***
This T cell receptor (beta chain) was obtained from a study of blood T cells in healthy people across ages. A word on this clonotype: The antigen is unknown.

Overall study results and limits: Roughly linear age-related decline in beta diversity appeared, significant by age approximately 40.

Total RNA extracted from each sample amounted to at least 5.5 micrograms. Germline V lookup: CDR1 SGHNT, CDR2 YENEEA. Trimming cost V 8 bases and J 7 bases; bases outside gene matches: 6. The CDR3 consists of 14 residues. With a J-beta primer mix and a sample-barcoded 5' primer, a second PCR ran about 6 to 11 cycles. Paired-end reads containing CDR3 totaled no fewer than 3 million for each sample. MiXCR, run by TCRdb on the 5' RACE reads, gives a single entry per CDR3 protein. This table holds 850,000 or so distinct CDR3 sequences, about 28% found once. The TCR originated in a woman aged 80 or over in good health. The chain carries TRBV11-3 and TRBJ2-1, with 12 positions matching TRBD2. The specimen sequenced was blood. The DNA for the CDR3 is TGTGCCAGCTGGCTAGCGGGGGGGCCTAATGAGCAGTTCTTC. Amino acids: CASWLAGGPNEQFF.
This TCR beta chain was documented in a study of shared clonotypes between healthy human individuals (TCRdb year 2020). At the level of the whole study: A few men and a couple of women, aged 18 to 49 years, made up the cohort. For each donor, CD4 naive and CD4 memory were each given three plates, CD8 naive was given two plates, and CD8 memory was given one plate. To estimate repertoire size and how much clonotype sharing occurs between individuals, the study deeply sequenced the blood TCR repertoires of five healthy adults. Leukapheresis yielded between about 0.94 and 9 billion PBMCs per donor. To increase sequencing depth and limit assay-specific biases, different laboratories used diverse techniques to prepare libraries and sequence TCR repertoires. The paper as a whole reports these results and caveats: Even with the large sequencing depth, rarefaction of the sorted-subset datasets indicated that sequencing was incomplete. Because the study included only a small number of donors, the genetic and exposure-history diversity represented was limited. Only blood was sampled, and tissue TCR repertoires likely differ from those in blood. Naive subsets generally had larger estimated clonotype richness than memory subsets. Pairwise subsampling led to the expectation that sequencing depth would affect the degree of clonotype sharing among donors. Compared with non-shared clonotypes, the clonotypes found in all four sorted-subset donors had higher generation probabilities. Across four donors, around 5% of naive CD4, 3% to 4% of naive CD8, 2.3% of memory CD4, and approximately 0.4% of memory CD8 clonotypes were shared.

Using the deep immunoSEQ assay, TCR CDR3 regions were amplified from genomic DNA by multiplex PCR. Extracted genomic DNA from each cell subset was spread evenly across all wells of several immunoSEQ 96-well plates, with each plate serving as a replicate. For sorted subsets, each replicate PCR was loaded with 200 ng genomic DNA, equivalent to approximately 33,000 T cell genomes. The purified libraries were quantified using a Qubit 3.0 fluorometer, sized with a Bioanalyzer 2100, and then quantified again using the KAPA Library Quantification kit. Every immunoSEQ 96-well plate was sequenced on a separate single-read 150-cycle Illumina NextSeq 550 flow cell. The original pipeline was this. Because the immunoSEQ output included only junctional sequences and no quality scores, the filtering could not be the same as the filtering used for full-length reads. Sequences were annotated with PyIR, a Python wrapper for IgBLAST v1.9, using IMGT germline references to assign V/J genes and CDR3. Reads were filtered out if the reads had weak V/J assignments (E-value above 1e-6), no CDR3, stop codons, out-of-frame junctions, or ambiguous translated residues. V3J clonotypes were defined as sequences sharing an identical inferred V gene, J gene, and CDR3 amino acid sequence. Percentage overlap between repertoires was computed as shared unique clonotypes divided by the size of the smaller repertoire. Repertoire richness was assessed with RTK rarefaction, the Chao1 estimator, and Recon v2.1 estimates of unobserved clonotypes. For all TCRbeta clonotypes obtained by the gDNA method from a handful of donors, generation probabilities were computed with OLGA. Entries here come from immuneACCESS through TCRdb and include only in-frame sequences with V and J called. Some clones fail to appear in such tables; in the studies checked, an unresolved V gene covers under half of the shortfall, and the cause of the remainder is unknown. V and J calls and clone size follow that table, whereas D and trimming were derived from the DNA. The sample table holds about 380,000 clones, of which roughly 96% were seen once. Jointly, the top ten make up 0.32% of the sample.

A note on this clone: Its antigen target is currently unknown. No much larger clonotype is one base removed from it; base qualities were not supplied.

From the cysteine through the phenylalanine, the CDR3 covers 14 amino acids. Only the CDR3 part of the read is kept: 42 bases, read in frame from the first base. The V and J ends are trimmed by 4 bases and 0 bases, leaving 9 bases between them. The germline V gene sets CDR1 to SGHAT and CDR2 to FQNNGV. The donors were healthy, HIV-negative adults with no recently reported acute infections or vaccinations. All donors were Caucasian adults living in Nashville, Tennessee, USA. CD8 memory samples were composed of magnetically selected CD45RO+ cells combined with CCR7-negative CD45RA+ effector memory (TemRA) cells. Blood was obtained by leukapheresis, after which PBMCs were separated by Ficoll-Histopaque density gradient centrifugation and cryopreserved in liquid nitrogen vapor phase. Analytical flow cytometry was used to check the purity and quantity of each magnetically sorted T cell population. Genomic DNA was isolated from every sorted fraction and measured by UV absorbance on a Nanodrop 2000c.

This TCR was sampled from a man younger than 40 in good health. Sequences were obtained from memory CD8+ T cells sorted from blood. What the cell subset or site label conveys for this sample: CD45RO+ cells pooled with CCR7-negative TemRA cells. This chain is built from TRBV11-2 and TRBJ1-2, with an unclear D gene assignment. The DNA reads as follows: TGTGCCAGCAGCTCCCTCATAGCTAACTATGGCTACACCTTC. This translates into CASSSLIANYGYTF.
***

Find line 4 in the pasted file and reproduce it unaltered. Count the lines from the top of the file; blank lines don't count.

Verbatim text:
This TCR beta chain was documented in a study of shared clonotypes between healthy human individuals (TCRdb year 2020). At the level of the whole study: A few men and a couple of women, aged 18 to 49 years, made up the cohort. For each donor, CD4 naive and CD4 memory were each given three plates, CD8 naive was given two plates, and CD8 memory was given one plate. To estimate repertoire size and how much clonotype sharing occurs between individuals, the study deeply sequenced the blood TCR repertoires of five healthy adults. Leukapheresis yielded between about 0.94 and 9 billion PBMCs per donor. To increase sequencing depth and limit assay-specific biases, different laboratories used diverse techniques to prepare libraries and sequence TCR repertoires. The paper as a whole reports these results and caveats: Even with the large sequencing depth, rarefaction of the sorted-subset datasets indicated that sequencing was incomplete. Because the study included only a small number of donors, the genetic and exposure-history diversity represented was limited. Only blood was sampled, and tissue TCR repertoires likely differ from those in blood. Naive subsets generally had larger estimated clonotype richness than memory subsets. Pairwise subsampling led to the expectation that sequencing depth would affect the degree of clonotype sharing among donors. Compared with non-shared clonotypes, the clonotypes found in all four sorted-subset donors had higher generation probabilities. Across four donors, around 5% of naive CD4, 3% to 4% of naive CD8, 2.3% of memory CD4, and approximately 0.4% of memory CD8 clonotypes were shared.